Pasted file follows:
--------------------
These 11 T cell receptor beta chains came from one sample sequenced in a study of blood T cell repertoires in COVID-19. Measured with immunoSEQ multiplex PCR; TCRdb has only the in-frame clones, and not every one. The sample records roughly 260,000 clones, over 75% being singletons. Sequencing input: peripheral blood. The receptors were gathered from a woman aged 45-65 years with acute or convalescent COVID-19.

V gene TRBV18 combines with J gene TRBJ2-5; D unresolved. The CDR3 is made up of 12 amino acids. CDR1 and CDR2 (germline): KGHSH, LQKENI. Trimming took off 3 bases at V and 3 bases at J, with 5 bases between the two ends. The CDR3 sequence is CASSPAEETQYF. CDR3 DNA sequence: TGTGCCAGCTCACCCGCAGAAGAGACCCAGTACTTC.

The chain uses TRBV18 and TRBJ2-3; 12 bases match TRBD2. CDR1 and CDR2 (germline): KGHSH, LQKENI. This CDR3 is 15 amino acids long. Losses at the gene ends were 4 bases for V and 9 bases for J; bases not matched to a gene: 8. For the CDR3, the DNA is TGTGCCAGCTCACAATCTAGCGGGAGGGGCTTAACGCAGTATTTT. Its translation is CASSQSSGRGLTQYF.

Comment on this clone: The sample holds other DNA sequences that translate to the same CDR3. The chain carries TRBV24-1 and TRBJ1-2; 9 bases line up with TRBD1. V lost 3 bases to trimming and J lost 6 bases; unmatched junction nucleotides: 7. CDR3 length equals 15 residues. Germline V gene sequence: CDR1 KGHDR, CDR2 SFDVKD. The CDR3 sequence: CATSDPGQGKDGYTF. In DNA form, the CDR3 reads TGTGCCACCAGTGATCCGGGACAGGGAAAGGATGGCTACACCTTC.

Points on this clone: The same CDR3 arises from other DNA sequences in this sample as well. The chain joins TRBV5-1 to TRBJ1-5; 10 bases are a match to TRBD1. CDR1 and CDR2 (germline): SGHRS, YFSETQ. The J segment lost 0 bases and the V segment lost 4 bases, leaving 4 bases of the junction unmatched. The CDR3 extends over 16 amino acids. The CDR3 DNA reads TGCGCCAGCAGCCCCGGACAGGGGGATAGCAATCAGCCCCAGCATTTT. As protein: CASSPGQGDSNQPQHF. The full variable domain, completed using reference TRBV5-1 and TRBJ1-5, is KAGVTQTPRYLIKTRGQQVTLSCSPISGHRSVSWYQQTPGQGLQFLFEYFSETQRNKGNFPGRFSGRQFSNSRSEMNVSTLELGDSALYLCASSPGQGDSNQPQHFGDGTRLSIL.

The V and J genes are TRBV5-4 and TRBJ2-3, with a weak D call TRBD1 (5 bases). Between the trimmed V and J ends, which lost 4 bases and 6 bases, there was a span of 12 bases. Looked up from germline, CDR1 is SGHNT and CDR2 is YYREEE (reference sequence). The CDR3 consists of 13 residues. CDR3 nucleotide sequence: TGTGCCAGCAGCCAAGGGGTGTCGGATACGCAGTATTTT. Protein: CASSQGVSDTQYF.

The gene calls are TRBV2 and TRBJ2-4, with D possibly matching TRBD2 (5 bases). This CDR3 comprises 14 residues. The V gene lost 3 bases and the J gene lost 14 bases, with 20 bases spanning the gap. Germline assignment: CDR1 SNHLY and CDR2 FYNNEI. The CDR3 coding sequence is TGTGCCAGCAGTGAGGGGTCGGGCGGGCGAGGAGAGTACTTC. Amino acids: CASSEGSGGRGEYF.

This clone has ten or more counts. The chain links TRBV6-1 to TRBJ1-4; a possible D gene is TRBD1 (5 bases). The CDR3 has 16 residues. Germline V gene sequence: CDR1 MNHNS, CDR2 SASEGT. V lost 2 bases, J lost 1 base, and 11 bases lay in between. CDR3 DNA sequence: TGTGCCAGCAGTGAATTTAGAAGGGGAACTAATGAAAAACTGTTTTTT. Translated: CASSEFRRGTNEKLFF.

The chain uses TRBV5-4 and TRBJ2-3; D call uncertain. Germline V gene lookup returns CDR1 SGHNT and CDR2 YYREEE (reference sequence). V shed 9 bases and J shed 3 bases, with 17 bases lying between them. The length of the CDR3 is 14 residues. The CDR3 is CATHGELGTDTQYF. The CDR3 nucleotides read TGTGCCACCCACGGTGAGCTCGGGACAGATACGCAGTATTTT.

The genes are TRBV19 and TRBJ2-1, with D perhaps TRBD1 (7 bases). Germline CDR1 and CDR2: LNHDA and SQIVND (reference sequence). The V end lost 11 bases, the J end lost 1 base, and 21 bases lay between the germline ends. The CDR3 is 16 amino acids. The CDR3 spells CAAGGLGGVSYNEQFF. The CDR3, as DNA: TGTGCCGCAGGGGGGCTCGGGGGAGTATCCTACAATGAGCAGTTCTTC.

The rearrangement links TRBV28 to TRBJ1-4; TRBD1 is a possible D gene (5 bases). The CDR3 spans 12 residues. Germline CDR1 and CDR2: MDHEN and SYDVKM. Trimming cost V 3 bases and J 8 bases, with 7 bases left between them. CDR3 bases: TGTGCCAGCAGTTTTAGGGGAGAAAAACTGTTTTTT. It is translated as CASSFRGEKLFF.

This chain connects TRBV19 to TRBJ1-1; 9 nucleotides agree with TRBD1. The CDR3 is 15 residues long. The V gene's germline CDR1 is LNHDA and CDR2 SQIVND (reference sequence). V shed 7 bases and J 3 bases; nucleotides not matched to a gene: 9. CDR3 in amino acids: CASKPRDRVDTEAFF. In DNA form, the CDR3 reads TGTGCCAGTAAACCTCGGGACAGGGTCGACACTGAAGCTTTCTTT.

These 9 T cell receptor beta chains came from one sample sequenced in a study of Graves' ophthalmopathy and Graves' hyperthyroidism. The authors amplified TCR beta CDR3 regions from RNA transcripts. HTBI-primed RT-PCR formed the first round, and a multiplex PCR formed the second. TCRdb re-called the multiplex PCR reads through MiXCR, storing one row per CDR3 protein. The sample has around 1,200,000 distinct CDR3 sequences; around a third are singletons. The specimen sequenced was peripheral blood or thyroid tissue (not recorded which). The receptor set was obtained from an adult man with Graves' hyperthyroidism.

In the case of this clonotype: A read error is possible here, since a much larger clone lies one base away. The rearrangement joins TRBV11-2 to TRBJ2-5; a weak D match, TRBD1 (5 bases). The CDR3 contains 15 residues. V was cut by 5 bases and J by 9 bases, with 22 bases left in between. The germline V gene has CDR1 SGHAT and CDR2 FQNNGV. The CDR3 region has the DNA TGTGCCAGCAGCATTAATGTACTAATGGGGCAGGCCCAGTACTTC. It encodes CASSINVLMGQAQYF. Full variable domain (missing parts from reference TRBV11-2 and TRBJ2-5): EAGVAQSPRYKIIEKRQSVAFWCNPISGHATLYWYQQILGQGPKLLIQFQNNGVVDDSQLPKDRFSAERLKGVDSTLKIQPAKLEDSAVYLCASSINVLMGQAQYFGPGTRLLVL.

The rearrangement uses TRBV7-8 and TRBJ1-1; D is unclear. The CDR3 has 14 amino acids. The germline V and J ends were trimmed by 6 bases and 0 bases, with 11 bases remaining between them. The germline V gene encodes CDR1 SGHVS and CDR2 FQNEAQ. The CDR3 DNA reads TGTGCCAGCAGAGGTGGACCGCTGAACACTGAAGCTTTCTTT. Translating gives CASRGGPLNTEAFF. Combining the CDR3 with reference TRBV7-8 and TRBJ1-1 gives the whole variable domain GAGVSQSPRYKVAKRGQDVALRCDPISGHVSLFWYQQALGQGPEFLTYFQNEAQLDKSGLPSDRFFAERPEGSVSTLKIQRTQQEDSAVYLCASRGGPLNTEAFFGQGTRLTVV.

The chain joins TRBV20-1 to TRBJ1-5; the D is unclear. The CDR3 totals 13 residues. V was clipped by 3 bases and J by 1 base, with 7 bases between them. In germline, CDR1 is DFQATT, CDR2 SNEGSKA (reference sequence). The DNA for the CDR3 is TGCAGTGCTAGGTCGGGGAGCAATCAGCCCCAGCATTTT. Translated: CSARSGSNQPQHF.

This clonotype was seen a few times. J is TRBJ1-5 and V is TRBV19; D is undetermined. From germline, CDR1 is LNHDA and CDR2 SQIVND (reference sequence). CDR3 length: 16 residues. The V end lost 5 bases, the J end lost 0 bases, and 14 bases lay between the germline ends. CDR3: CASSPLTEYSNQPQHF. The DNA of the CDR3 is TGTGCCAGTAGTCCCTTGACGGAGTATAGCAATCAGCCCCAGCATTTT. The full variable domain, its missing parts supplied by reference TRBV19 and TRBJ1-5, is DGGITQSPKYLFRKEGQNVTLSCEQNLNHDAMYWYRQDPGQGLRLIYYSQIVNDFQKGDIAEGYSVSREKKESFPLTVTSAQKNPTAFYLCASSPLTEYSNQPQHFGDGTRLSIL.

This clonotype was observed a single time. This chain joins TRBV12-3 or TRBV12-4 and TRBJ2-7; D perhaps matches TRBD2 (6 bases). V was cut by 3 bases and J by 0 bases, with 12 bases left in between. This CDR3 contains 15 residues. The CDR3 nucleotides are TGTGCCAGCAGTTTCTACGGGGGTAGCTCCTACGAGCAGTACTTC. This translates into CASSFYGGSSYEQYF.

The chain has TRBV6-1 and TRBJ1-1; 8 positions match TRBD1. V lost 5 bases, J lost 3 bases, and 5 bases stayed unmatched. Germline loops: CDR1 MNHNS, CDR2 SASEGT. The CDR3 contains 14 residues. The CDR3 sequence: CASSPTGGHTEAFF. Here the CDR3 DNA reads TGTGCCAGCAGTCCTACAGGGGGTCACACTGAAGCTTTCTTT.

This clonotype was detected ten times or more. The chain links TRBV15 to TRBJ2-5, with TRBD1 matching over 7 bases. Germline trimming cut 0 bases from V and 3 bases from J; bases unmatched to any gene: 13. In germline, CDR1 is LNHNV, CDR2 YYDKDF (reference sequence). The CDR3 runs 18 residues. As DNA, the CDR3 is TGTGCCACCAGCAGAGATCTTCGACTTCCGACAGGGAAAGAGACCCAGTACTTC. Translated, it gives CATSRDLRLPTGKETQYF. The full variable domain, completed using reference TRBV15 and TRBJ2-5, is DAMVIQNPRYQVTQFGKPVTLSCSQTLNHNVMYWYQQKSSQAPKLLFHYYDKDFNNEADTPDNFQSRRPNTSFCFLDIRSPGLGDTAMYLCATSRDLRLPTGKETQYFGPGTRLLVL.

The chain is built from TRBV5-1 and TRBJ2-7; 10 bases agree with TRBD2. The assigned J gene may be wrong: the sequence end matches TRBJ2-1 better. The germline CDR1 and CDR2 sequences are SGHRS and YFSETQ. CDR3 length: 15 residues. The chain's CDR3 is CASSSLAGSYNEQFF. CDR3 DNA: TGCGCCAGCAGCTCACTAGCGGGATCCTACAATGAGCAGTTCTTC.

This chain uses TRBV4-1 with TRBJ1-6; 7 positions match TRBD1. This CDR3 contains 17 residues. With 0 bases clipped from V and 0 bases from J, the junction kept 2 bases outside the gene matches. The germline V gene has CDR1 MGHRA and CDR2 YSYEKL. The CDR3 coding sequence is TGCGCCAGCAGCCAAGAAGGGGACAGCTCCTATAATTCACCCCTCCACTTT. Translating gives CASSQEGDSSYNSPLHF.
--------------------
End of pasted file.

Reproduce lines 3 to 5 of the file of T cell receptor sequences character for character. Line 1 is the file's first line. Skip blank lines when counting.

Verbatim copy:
The chain uses TRBV18 and TRBJ2-3; 12 bases match TRBD2. CDR1 and CDR2 (germline): KGHSH, LQKENI. This CDR3 is 15 amino acids long. Losses at the gene ends were 4 bases for V and 9 bases for J; bases not matched to a gene: 8. For the CDR3, the DNA is TGTGCCAGCTCACAATCTAGCGGGAGGGGCTTAACGCAGTATTTT. Its translation is CASSQSSGRGLTQYF.

Comment on this clone: The sample holds other DNA sequences that translate to the same CDR3. The chain carries TRBV24-1 and TRBJ1-2; 9 bases line up with TRBD1. V lost 3 bases to trimming and J lost 6 bases; unmatched junction nucleotides: 7. CDR3 length equals 15 residues. Germline V gene sequence: CDR1 KGHDR, CDR2 SFDVKD. The CDR3 sequence: CATSDPGQGKDGYTF. In DNA form, the CDR3 reads TGTGCCACCAGTGATCCGGGACAGGGAAAGGATGGCTACACCTTC.

Points on this clone: The same CDR3 arises from other DNA sequences in this sample as well. The chain joins TRBV5-1 to TRBJ1-5; 10 bases are a match to TRBD1. CDR1 and CDR2 (germline): SGHRS, YFSETQ. The J segment lost 0 bases and the V segment lost 4 bases, leaving 4 bases of the junction unmatched. The CDR3 extends over 16 amino acids. The CDR3 DNA reads TGCGCCAGCAGCCCCGGACAGGGGGATAGCAATCAGCCCCAGCATTTT. As protein: CASSPGQGDSNQPQHF. The full variable domain, completed using reference TRBV5-1 and TRBJ1-5, is KAGVTQTPRYLIKTRGQQVTLSCSPISGHRSVSWYQQTPGQGLQFLFEYFSETQRNKGNFPGRFSGRQFSNSRSEMNVSTLELGDSALYLCASSPGQGDSNQPQHFGDGTRLSIL.